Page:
Life in Britain

These past two weeks have been jam-packed with work, travel, and exploring a new country and way of life. While in England, I am working with Team Durham’s community outreach program, along with Ashley and Anahita. Our time with the program is primarily broken into two segments. These first two weeks we have been working primarily with adults through a variety of community outreach activities and sports. So far, we’ve done soccer, boxing, tennis, rowing, running, badminton, table tennis, boxing, Nordic walking, archery, cricket, and lacrosse. All that activity, plus all of the walking around town, means we’re active all day long. Today, we worked with a group of disabled adults as they rotated through different stations. We spent most of our time assisting at the archery station, and then planned a lacrosse station for later on in the afternoon. While it was challenging at times, it was so much fun to see them enjoying themselves outside in the beautiful weather (apparently 75 degrees is a heatwave in England).
Killhope Lead Mining

One of the coolest aspects of the program is that we’ve gotten to work with people from all of the other service sites that the other DukeEngage students are working at. We’ve spent a lot of time working with people from the Fells and Waddington, so it’s fascinating to be able to compare our experiences with the DukeEngage students who work there every day. I think that the interconnectedness of the service sites helps us better reflect on our work and relate to the experiences of the other students.

I’m very excited about a lot of the upcoming events at our service placement. Tomorrow, we are hosting a football (soccer) tournament called the Recovery Cup at Team Durham, which the rest of the DukeEngage students are volunteering at. There are 8 teams from different recovery programs throughout the county who will be competing to win the Recovery Cup championship. There are also prizes for best goalkeeper and fair play. Next week, the camps are starting, which will make up the second segment of our service. I’m excited to get to work with the kids and make up different activities and exercises for them.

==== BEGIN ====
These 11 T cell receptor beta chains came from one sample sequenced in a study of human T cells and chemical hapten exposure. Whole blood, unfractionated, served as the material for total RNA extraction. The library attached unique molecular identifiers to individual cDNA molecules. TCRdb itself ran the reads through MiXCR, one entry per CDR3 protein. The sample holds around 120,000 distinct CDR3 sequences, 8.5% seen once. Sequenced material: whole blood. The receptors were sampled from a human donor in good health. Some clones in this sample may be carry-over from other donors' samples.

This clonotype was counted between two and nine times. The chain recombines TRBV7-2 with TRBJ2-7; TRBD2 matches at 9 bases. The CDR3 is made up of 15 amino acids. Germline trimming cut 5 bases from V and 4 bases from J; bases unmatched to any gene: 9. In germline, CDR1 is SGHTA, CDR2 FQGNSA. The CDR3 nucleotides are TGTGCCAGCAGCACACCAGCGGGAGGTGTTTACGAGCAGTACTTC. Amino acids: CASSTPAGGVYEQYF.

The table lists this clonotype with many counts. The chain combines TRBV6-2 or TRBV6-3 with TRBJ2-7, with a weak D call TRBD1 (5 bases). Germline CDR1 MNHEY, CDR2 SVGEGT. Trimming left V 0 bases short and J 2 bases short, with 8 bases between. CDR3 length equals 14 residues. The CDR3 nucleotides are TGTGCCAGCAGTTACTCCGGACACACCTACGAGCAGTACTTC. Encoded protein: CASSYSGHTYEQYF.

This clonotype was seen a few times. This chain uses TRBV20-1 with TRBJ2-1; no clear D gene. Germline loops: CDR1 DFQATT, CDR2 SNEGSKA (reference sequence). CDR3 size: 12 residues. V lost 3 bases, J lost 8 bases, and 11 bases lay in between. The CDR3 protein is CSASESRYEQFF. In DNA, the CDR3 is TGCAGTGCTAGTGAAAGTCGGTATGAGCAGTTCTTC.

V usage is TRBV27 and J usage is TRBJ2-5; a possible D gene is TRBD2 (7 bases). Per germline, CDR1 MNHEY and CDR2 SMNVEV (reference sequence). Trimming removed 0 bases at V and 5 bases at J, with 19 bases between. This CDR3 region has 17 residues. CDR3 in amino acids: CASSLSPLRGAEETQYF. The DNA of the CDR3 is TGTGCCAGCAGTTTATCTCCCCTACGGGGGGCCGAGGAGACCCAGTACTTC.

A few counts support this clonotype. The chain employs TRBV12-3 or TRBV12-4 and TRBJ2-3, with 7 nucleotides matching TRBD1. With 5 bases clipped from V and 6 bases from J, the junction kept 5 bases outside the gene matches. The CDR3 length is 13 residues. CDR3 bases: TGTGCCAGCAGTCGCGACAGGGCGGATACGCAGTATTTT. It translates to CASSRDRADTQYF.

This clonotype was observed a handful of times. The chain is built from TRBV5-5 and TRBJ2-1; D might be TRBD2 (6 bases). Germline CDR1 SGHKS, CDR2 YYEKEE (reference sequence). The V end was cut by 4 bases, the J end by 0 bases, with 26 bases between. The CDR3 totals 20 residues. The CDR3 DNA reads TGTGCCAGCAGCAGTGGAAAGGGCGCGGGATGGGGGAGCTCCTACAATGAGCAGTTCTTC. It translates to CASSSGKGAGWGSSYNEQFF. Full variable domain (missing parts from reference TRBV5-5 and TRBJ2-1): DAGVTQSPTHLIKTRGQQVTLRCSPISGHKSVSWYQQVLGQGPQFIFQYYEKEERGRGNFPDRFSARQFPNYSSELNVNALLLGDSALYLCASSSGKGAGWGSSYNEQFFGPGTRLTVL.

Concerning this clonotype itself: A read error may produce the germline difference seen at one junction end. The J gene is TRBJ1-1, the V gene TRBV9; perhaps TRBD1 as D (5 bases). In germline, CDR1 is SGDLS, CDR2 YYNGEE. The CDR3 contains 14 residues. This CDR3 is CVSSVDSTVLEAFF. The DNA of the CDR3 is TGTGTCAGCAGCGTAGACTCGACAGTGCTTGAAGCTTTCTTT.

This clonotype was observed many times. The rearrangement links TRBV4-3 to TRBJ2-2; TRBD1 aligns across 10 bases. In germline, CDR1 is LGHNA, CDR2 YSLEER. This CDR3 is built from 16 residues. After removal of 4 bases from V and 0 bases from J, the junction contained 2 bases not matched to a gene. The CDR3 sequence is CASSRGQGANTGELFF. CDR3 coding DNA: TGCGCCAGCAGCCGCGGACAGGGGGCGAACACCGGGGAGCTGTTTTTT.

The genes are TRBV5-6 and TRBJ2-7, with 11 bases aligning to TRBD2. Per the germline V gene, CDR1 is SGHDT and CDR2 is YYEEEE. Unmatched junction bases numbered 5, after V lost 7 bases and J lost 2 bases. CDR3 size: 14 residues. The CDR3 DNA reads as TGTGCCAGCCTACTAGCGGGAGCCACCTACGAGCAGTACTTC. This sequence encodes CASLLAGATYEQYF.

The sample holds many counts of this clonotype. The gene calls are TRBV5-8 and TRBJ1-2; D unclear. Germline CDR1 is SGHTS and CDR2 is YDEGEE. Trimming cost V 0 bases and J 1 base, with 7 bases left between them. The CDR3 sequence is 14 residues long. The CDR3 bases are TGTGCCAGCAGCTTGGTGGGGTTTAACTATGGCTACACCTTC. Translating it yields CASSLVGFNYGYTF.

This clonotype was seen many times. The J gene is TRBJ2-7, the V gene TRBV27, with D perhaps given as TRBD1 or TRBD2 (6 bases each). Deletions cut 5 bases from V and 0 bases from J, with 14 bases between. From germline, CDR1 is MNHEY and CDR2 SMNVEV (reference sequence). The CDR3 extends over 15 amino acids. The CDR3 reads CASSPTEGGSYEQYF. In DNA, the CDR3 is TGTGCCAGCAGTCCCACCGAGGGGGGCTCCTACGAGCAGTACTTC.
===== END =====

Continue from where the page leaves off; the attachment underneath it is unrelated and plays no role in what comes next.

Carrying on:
Our time in England has been a mixture of work at our placement sites and experiencing the culture of the northeast. We’ve done numerous group activities to better understand how the mining industry shaped (and continues to shape) the towns and cities of the northeast. My personal favorite was our group outing to Beamish last weekend. Beamish is an interactive open air museum that recreates towns and farms from the 19th and 20th centuries. There was even a 1950s themed carnival. We got to see what old British towns were like, and even rode an old steam locomotive (though it went extremely slowly). It was cool to get to actually see, smell, touch, and even taste what life was truly like back then, as you learn much more from doing and experiencing than just hearing or reading.

I also really enjoyed our group activities in Durham this past Wednesday. We started off the day with a tour of the Durham Cathedral. Our tour guide was incredible, and, as we later found out, is one of the top tour guides in all of Britain. She brought the history of the cathedral to life for us, keeping her tour entertaining and informative. The tour ended with us getting to see the place where they filmed parts of Harry Potter. While I’ve never seen Harry Potter so wasn’t too fascinated by the film history aspect of the tour, several group members were absolutely ecstatic to imagine themselves in the halls of Hogwarts. We ended the day with dinner at the Durham Castle. I loved getting to dress up and enjoy a fancy dinner with everyone, as well as meet other international students studying at Durham for the summer. Also, the castle is absolutely stunning, and I’m jealous of all students who actually get to live in and go to school there.
Durham Cathedral (the construction followed us from one Durham to another)
We also have been able to take some group outings outside of the DukeEngage enrichment activities. This past weekend, 8 of us went to Edinburgh. Though we were there less than 24 hours, it truly enriched our understanding of the region. Scotland and England form two separate identities, which is something we’ve noticed from talking to people (and of course the possibility of a referendum for Scottish independence), so it was fascinating to see first hand how different places shape a person’s identity. I also enjoyed seeing many of the sites in Scotland. We hiked Arthur’s Seat in the morning. The view was absolutely breathtaking, despite the nearly hurricane force winds at the top.I’m looking forward to our free weekend in County Durham this weekend and continuing exploring more of Durham and England these next two weeks!
Arthur’s Seat

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